This second part uses Xcode’s Interface Builder to create the document window, then wire it up to the code which brings PDFKit and AppKit together.
Building a useful app in Xcode 10.1 with Swift. This app is a PDF reader which requires around a dozen lines of code.
Calling command tools from Swift changes with macOS 10.13 and 10.14 with the deprecation of some of the Process class. Solutions aren’t as clean as they should be.
Simple: when running on older macOS, remove some items from the app menu. The solution is also straightforward, just very hard to locate.
Swift Playgrounds are attracting a lot of young people to learn to code. But what do they do when they’re ready to write ‘proper’ apps? Where are Apple’s guides and example code?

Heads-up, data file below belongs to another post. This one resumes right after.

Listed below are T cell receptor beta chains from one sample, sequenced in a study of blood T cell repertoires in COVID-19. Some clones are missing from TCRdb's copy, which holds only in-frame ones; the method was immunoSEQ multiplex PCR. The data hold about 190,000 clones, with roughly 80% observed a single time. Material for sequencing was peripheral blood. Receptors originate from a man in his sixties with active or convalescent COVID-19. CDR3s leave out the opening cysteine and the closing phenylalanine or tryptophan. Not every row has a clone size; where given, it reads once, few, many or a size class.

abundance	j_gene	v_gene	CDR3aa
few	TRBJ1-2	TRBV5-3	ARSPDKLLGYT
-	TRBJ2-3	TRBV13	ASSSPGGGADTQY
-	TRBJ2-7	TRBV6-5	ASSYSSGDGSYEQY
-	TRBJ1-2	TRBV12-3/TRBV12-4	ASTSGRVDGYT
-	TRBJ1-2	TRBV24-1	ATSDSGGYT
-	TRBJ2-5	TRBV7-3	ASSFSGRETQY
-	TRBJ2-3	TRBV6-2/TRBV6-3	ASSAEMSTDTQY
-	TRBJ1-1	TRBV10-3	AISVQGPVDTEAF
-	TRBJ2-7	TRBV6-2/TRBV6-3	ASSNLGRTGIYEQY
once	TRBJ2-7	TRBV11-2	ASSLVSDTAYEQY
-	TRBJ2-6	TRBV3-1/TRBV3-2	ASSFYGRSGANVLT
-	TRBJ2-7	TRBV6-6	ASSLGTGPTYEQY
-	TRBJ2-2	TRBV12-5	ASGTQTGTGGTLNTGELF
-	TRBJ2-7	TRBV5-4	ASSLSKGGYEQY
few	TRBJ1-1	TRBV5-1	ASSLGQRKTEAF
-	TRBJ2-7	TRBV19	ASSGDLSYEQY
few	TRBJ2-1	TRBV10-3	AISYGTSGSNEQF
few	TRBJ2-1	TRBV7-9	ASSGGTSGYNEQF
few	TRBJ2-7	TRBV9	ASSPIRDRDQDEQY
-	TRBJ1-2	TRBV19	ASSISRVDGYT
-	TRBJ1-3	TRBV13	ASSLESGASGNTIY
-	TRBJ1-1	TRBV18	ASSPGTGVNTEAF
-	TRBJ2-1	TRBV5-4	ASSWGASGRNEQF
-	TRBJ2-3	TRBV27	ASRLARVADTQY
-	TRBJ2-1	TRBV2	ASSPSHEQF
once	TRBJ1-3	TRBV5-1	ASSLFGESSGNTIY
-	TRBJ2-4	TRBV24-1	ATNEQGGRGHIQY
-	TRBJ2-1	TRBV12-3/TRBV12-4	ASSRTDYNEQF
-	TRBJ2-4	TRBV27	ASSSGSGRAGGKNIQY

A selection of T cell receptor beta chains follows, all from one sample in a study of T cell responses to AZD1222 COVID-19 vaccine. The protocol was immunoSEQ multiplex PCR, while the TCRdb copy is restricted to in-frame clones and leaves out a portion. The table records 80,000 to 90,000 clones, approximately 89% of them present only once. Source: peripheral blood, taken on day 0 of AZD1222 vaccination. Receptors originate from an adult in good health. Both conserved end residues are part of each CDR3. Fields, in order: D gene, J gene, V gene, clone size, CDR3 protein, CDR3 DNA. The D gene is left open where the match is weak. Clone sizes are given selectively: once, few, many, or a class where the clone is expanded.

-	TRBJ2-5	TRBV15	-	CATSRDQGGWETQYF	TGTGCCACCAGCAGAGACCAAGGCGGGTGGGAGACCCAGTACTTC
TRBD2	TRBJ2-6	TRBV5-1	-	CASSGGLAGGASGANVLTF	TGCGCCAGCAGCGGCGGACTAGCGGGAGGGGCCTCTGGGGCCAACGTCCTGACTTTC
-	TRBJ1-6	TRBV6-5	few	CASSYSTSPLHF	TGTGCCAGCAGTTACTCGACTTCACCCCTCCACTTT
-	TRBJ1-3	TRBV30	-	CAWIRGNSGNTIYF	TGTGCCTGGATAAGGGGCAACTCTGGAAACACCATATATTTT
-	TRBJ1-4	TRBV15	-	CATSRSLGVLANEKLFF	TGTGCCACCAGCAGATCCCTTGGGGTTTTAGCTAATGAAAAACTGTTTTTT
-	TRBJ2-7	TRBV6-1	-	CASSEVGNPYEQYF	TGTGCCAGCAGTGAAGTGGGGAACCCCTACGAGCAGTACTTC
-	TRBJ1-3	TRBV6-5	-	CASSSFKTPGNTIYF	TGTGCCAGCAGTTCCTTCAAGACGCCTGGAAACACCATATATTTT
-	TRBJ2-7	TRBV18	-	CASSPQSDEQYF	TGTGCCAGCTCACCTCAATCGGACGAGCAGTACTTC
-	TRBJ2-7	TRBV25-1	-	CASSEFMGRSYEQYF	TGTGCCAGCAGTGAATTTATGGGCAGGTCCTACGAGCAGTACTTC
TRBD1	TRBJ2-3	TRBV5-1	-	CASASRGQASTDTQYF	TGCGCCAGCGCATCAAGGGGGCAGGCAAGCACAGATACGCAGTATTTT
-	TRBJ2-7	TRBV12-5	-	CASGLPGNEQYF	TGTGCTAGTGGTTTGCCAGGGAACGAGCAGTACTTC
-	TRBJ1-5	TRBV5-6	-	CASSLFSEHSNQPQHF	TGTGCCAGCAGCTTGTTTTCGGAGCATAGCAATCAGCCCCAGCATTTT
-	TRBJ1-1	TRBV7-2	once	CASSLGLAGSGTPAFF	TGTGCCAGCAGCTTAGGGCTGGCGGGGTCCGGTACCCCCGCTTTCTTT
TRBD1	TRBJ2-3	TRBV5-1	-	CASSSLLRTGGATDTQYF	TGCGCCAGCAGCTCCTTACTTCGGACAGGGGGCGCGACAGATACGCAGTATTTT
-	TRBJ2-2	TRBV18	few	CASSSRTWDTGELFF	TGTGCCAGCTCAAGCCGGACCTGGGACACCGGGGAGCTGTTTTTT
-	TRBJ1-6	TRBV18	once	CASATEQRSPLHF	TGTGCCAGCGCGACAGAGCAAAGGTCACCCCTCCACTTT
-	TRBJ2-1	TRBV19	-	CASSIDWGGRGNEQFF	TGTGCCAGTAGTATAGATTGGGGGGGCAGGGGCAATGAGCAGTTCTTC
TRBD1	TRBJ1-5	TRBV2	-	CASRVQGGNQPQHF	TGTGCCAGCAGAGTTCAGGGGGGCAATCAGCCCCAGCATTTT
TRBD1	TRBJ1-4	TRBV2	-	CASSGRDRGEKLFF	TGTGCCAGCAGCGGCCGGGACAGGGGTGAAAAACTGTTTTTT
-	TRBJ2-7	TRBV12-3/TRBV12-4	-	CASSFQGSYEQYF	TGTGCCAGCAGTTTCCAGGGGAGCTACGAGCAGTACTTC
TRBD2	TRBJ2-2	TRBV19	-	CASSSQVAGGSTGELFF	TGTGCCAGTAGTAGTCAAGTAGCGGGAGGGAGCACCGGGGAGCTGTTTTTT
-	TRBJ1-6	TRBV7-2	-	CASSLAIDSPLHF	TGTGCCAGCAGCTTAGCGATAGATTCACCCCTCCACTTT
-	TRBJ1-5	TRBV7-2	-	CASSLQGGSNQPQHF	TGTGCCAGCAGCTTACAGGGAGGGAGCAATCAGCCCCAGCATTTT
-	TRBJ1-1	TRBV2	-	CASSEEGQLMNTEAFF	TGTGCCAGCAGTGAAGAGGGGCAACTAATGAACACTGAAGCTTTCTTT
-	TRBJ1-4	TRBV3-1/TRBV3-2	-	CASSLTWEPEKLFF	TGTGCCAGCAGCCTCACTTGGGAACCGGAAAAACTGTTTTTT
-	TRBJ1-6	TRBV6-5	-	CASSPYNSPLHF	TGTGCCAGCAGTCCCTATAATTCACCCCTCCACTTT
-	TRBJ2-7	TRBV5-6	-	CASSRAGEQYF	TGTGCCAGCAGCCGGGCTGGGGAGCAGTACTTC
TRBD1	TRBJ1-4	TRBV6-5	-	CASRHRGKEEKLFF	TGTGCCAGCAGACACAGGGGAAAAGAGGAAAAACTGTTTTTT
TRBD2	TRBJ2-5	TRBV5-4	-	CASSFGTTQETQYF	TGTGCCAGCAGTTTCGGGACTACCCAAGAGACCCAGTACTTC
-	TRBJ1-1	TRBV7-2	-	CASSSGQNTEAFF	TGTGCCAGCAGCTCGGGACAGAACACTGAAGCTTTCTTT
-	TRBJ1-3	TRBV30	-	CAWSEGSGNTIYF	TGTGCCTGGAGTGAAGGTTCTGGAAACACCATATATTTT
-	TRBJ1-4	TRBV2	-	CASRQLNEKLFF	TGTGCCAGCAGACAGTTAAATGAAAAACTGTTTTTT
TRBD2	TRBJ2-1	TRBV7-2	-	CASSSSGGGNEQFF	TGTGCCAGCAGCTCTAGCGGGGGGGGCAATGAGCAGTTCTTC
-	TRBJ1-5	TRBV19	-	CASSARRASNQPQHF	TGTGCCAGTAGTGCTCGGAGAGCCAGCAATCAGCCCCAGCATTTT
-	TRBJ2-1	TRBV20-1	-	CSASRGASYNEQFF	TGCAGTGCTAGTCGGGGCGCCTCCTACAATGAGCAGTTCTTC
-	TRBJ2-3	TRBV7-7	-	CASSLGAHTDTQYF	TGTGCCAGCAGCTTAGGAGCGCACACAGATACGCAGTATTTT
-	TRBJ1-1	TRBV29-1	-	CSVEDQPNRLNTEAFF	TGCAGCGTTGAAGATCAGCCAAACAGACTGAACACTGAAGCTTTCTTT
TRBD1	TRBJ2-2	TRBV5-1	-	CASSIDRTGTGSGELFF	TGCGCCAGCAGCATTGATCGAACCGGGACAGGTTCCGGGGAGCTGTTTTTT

At last: RouteMap performs some analysis on your Signposts, and with the other tools can be used to estimate latency, and look at macOS system performance too.
Picking the right time system for the purpose is critical when you want to analyse very short periods. Sometimes it takes time to discover how to juggle with time.
Doesn’t writing so much to the unified log result in performance penalties? So how can Apple expect us to use the log and Signposts to measure performance?
Blowhole 7 now writes proper Signposts in Mojave, as well as Pseudo-Signposts in Sierra and High Sierra.
At first I thought it was my mistake. Then it looked like a simple error in the interface. But this bug in Mojave’s signposts is more complex. Here’s a workaround.